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Greek Mythology Today






Beautiful Andromeda was a young Princess of Ethiopia, beloved daughter of King Cepheus and Queen Cassiopeia. Her beauty was unsurpassed in the kingdom and many were those suitors who dreamed of having her as their wife, including her uncle Phineus, to whom she had been promised while still a child.

The people of the kingdom were happy and productive, for the soil was fertile and the crops plentiful, peace was upon the land, and the sea provided the rest.

Indeed they seemed blessed by the Olympian gods. But the good times weren't going to last.

Andromeda's vain mother, Queen Cassiopeia, started to believe that the kingdom's good fortune was a result of the inspired and benevolent leadership of herself and her King, not due to the kindness and magnanimity of the Olympian gods.

"We are here and now, real flesh and blood!" she would say. "The gods are nowhere to be seen!"

That's called 'hubris' - an overweening pride in one's own accomplishments, which often leads to the tragic downfall of the offender. Many characters in mythology had found a sudden death, or similar catastrophic fates, as a result of their hubris.

They had dared to compare themselves to the gods, and their punishment was often swift and severe! The gods were not to be trifled with - Cassiopeia was about to find that out.

Becoming quite full of herself, and obviously not mindful of the consequences, Cassiopeia saw fit to further offend the gods by boasting that the young maiden, her precious daughter Andromeda, was more beautiful than the Nereids, who were the daughters of the sea gods Nereus and Doris.

The ancient Greeks regarded the Nereids as marine nymphs of the Mediterranean Sea, lovely divinities that took delight in aiding sailors in distress. They had proved particularly helpful to Jason and his crew of Argonauts, while those voyagers were engaged in retrieving the priceless Golden Fleece from Colchis.

There were reported to be fifty of them, each one a ravishing beauty, although the number of Nereids varies among writers.

The Nereids resided with their father in their dwellings under the sea and they were worshipped at various places throughout ancient Greece, particularly - and understandably so - around sea port towns such as Cardamyle and on the Isthmus of Corinth.

Poseidon, god of the seas, in his wrath sent a sea monster named Cetus to ravage the land of Ethiopia as divine punishment. He had been told of Cassiopeia's foolish bragging and was furious at the conceited woman.

The Nereids existed joyfully within the sea god's domain, and Poseidon was quite fond of them. Very often the fifty stunning nymphs would escort him as he cavorted about the seas, and what a marvelous sight it was to behold!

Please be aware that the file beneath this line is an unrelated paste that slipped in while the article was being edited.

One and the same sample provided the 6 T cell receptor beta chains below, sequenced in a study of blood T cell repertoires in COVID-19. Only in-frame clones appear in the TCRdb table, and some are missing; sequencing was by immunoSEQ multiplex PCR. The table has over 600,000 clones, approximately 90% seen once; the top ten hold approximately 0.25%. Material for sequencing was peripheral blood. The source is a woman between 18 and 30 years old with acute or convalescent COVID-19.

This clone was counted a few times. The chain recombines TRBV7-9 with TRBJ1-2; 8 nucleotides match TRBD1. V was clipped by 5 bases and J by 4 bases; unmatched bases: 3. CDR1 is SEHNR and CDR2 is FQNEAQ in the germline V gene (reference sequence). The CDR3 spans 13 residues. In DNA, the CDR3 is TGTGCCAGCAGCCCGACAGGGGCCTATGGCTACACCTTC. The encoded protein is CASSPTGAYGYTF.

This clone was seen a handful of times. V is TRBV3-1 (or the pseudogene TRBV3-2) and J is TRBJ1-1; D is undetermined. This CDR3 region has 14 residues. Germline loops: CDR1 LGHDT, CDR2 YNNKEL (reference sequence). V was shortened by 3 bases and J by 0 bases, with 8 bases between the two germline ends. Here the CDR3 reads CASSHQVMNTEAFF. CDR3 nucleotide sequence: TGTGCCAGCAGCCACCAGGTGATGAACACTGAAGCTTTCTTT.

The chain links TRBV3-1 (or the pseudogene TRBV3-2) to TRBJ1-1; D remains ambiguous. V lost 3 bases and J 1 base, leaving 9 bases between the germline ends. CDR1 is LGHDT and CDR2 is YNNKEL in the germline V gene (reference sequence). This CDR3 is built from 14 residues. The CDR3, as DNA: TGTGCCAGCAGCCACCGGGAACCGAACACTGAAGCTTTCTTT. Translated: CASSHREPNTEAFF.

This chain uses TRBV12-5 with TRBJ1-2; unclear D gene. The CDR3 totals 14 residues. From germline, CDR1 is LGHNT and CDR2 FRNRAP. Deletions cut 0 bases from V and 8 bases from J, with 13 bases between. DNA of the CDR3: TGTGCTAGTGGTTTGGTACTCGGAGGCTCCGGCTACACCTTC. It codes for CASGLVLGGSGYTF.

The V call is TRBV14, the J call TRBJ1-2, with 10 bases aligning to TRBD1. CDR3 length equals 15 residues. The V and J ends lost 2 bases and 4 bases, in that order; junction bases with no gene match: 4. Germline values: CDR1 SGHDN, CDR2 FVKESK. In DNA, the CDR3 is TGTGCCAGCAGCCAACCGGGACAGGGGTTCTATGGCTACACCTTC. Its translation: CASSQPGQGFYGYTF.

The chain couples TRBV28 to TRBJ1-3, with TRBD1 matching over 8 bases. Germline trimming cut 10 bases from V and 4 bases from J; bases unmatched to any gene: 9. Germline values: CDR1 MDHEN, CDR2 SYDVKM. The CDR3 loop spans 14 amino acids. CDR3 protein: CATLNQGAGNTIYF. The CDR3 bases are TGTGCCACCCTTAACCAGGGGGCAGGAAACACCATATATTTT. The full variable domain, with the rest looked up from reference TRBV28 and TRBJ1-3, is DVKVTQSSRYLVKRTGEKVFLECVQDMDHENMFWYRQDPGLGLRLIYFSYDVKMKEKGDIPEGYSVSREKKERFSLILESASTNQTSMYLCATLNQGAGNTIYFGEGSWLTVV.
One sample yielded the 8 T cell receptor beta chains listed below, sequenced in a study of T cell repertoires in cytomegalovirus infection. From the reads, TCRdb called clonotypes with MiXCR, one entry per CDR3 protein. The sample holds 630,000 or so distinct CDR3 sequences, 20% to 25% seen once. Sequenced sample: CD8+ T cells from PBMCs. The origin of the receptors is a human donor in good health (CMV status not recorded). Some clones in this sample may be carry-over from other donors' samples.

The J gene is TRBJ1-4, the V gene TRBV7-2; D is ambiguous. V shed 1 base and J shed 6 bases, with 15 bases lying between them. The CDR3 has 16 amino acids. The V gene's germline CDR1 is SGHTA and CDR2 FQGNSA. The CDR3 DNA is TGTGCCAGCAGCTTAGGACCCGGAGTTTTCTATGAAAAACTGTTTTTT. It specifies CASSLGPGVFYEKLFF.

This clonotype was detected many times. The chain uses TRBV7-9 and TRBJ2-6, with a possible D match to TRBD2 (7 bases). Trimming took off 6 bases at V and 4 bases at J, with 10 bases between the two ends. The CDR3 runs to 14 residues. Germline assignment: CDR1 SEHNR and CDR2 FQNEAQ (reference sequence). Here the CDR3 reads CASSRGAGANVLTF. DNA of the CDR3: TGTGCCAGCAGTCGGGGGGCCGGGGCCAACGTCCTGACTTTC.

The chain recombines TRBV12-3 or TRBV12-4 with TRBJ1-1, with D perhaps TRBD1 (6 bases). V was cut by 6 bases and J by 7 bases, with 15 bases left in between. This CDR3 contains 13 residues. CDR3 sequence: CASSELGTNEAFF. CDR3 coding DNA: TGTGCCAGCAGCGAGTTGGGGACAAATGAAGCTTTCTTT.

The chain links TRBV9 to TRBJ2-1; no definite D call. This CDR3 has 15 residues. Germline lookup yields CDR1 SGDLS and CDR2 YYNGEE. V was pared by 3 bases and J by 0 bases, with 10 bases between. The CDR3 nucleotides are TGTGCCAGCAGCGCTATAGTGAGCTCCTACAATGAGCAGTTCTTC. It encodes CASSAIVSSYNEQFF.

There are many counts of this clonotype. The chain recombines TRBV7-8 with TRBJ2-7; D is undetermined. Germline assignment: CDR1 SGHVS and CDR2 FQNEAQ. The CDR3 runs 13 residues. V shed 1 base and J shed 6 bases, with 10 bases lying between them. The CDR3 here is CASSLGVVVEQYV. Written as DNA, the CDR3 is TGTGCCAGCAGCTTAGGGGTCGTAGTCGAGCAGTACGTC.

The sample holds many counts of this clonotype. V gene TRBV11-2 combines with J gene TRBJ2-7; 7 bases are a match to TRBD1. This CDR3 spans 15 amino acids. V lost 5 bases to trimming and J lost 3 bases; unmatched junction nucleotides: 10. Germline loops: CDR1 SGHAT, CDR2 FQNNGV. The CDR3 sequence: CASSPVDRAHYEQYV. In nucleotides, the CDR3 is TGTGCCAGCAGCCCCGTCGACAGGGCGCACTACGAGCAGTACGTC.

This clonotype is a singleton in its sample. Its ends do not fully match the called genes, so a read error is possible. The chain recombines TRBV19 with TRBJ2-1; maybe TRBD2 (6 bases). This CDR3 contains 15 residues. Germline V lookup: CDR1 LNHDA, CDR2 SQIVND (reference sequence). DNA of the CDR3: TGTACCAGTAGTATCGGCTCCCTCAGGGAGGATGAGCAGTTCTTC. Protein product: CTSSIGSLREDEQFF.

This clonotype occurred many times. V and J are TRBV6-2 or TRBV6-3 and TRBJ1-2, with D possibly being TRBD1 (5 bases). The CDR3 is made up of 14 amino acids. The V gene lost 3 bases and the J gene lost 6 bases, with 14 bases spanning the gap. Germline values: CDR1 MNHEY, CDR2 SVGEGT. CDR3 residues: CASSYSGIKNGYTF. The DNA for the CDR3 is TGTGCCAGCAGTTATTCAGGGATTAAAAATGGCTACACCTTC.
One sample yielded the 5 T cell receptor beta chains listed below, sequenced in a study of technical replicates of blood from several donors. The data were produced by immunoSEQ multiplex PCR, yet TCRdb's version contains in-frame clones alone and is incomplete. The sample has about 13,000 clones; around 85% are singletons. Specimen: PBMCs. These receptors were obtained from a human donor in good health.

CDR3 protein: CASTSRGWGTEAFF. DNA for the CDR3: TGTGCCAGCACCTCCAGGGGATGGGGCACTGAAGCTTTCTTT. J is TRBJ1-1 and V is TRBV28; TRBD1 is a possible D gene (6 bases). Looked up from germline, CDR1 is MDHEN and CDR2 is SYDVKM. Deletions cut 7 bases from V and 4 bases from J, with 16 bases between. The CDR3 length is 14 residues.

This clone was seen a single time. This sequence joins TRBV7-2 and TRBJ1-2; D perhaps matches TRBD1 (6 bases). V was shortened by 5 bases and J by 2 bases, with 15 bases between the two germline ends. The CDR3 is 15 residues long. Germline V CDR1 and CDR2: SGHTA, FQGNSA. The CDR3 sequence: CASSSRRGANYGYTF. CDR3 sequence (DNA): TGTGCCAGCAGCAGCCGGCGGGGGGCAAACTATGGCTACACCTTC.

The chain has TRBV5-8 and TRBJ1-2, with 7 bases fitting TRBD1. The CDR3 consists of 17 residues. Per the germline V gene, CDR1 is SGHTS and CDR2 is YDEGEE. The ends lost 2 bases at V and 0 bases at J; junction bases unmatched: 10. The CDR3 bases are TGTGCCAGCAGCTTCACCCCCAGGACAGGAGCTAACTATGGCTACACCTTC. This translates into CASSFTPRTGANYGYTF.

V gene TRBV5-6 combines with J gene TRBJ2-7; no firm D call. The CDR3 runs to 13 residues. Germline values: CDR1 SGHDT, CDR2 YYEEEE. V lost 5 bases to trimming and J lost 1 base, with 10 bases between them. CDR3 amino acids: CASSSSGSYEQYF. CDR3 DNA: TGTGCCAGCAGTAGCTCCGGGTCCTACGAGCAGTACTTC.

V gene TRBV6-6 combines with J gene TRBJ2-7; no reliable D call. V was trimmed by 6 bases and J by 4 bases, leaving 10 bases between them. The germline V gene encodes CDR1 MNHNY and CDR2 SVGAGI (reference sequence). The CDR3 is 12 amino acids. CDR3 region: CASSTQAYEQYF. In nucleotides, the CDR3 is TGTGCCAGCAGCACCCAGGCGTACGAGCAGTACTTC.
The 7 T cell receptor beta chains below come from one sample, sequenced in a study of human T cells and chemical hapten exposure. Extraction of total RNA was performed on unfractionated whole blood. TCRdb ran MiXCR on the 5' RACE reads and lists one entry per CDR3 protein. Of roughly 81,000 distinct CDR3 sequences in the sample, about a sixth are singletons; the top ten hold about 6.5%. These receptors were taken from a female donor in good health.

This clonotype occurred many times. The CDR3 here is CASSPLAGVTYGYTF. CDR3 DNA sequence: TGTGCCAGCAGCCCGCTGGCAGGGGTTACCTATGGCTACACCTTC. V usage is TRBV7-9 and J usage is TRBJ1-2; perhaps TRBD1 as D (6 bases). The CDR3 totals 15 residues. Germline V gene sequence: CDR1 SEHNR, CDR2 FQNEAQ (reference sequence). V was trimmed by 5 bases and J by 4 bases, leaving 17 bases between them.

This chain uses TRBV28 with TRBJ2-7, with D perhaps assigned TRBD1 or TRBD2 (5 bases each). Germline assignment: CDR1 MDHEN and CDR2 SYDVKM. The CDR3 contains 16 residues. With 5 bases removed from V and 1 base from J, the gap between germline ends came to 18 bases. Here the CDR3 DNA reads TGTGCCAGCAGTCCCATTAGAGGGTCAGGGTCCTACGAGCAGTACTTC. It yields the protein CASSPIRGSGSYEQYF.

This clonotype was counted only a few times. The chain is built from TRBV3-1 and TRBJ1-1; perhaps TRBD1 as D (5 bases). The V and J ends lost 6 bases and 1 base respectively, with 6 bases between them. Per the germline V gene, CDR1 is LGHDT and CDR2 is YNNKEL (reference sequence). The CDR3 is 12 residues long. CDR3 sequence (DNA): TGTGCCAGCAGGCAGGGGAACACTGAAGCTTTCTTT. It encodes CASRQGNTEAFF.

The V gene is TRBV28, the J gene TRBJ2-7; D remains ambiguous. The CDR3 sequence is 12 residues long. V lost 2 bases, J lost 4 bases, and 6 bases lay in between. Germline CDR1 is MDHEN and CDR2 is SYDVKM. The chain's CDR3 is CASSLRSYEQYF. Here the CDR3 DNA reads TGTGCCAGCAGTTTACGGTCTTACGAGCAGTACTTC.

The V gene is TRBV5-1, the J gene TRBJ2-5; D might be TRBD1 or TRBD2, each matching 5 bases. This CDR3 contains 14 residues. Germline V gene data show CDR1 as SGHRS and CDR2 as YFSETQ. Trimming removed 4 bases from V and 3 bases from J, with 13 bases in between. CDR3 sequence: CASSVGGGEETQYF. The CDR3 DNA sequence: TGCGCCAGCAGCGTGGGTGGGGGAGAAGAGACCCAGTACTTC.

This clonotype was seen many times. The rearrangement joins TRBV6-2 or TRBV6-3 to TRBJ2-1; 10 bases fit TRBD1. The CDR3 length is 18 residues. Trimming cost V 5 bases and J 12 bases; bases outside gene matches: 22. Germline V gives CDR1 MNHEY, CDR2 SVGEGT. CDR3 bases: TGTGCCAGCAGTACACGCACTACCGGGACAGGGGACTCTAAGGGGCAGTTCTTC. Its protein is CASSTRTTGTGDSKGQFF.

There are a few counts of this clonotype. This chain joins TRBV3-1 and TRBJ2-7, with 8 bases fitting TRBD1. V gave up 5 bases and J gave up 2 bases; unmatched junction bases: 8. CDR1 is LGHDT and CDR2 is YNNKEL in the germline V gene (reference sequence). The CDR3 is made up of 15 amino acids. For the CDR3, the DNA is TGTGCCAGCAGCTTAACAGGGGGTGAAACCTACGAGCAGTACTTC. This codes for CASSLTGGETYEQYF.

Poseidon was not about to have his beloved Nereids impudently disrespected by a mere mortal. Vain Queen Cassiopeia must be taught a lesson! Bring on Cetus!

Andromeda's mother must have been truly mad, boasting that her mortal daughter, however beautiful, was prettier than the nymphs of the sea. Poseidon would not suffer such an insult to his Nereids.

As the sea monster wreaked havoc and destruction everywhere, the desperate king assembled his wisest advisors. The oracles declared that the kingdom would only be spared if innocent Princess Andromeda were to be sacrificed to the creature Cetus.

Since it was Andromeda's beauty that had aroused her mother's conceit, only her death would appease Poseidon, and rectify the Queen's ill-advised insult to the Nereids. Even though Andromeda was an innocent and unwilling participant in this Greek tragedy, it appeared that her role was the one that would suffer the most, at the mercy of the sea monster Cetus.

Her parents felt as if they had no choice. For the sake of the kingdom and with hearts heavy, Andromeda was chained helpless to the rocks to await Cetus.

But, just as the sea-monster was about to make quick lunch of her, the hero Perseus chanced to fly by on the wondrous winged horse Pegasus.

Talk about great timing! Not a moment too soon!

Perseus had just returned from slaying the putrid Gorgon called Medusa, a hideous beast with hissing snakes for hair. She was so foul that a mere glance from her would petrify anyone unlucky enough to gaze upon her, and at once they would turn to stone.

Medusa had not always been a hideous monster; truth be told she once was a ravishing beauty herself, but through no fault of her own she had been transformed by the gods into the reviled beast. However, that's a story for another time.

Many a hero had met their sudden demise at Medusa's stare, and their petrified corpses littered her stinky lair, but Perseus had divine help. Our hero was prepared for battle!

(continued on Andromeda Page Two - Sweet ending!)

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